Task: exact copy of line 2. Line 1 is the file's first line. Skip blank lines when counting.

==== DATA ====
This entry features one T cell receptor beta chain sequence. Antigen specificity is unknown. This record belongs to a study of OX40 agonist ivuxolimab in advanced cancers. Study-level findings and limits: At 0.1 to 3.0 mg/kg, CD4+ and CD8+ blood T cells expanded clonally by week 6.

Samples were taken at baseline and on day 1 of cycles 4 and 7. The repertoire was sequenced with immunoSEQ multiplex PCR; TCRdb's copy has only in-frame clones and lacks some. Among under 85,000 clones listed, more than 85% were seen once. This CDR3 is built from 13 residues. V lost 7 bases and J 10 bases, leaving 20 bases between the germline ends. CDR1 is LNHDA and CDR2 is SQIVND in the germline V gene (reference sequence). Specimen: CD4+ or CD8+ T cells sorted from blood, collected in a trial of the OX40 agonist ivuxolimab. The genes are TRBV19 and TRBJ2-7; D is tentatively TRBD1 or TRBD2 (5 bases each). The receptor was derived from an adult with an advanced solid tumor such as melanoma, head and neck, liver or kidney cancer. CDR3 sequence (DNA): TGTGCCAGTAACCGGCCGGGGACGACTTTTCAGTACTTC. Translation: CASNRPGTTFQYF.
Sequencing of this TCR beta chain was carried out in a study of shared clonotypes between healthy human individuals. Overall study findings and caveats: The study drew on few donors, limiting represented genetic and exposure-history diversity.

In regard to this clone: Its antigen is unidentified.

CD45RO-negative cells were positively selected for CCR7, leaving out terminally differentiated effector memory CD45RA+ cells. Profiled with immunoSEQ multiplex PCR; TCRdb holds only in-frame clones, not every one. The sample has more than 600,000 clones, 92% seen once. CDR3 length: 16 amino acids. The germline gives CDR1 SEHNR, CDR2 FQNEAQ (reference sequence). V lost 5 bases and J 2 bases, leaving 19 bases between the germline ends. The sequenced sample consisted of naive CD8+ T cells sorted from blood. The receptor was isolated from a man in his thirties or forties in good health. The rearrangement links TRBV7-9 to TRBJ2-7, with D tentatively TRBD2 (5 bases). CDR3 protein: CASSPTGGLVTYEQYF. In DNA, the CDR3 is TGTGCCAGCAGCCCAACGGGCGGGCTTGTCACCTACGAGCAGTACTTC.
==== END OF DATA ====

Samples were taken at baseline and on day 1 of cycles 4 and 7. The repertoire was sequenced with immunoSEQ multiplex PCR; TCRdb's copy has only in-frame clones and lacks some. Among under 85,000 clones listed, more than 85% were seen once. This CDR3 is built from 13 residues. V lost 7 bases and J 10 bases, leaving 20 bases between the germline ends. CDR1 is LNHDA and CDR2 is SQIVND in the germline V gene (reference sequence). Specimen: CD4+ or CD8+ T cells sorted from blood, collected in a trial of the OX40 agonist ivuxolimab. The genes are TRBV19 and TRBJ2-7; D is tentatively TRBD1 or TRBD2 (5 bases each). The receptor was derived from an adult with an advanced solid tumor such as melanoma, head and neck, liver or kidney cancer. CDR3 sequence (DNA): TGTGCCAGTAACCGGCCGGGGACGACTTTTCAGTACTTC. Translation: CASNRPGTTFQYF.